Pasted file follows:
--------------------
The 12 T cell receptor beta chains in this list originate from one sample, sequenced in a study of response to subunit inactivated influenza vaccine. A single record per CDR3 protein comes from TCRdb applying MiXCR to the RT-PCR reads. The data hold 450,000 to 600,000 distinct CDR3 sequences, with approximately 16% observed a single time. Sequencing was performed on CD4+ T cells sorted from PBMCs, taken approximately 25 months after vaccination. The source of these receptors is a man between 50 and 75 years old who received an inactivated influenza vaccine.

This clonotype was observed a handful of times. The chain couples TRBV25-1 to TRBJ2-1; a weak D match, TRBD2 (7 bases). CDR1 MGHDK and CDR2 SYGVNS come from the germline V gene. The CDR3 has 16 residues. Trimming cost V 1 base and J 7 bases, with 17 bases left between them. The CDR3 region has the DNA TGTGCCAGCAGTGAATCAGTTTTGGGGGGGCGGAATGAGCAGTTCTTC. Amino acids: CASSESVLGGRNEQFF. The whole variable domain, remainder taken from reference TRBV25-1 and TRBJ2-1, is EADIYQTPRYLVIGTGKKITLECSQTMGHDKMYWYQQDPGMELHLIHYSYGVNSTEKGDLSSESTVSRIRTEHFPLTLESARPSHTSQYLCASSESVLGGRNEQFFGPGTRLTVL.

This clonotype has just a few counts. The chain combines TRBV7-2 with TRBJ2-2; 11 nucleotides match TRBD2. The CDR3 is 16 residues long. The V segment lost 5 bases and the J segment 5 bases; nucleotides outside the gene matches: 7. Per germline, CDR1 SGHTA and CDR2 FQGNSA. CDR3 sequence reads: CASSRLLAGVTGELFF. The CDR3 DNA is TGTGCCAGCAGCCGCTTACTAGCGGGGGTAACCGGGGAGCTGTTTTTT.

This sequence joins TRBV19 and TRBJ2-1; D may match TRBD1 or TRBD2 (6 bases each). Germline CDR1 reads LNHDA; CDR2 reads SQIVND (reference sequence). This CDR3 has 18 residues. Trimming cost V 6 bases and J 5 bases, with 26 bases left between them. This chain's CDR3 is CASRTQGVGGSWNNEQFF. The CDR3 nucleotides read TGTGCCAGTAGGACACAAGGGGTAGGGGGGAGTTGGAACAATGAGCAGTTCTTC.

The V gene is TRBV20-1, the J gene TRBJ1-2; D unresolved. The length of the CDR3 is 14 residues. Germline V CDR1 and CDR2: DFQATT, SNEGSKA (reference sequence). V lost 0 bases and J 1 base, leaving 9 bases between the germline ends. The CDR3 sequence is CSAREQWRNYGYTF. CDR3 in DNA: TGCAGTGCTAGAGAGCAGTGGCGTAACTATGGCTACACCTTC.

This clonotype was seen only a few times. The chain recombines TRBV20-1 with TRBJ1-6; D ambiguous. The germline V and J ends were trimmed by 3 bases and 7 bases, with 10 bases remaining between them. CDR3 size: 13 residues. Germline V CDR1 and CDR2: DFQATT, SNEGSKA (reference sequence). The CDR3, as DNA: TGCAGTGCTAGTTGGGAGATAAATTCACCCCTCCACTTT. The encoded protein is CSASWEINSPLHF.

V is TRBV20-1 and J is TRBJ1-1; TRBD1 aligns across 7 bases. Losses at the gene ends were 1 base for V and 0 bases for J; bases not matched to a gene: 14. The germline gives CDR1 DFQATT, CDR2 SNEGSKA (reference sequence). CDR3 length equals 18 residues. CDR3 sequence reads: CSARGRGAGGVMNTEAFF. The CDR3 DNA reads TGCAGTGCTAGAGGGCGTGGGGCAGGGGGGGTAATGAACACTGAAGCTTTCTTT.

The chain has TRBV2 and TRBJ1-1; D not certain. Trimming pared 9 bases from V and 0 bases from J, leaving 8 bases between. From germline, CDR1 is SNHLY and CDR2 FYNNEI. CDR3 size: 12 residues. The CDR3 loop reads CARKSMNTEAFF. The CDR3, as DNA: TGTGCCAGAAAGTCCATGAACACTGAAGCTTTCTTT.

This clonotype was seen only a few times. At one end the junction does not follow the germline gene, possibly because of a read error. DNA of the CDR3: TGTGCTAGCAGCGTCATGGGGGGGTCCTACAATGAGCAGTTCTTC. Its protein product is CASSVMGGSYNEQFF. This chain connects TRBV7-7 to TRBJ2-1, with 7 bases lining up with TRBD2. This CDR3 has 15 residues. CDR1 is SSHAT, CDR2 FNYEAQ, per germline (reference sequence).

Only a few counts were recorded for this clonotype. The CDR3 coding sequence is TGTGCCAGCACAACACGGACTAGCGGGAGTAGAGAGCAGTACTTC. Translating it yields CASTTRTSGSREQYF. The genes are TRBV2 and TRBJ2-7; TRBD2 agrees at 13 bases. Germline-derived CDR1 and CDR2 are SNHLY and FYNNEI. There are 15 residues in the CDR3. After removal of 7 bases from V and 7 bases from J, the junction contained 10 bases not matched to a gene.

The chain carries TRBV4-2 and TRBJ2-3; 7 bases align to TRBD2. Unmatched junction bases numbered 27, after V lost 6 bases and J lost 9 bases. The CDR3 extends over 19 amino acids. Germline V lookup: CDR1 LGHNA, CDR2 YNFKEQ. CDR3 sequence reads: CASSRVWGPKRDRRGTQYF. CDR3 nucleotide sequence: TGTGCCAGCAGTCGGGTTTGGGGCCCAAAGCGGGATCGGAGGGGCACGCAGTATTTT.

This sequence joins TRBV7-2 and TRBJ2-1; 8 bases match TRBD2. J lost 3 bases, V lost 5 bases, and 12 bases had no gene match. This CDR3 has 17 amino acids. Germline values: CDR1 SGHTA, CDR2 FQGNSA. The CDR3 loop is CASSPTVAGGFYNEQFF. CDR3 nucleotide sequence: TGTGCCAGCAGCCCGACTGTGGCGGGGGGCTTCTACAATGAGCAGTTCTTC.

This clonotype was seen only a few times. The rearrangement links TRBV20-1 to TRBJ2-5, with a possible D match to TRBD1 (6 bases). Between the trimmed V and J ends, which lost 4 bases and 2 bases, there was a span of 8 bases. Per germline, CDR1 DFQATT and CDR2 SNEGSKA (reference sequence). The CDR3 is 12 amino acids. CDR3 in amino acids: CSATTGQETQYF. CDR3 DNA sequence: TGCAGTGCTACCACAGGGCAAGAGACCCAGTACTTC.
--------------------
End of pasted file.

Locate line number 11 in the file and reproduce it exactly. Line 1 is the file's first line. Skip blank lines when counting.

The chain carries TRBV4-2 and TRBJ2-3; 7 bases align to TRBD2. Unmatched junction bases numbered 27, after V lost 6 bases and J lost 9 bases. The CDR3 extends over 19 amino acids. Germline V lookup: CDR1 LGHNA, CDR2 YNFKEQ. CDR3 sequence reads: CASSRVWGPKRDRRGTQYF. CDR3 nucleotide sequence: TGTGCCAGCAGTCGGGTTTGGGGCCCAAAGCGGGATCGGAGGGGCACGCAGTATTTT.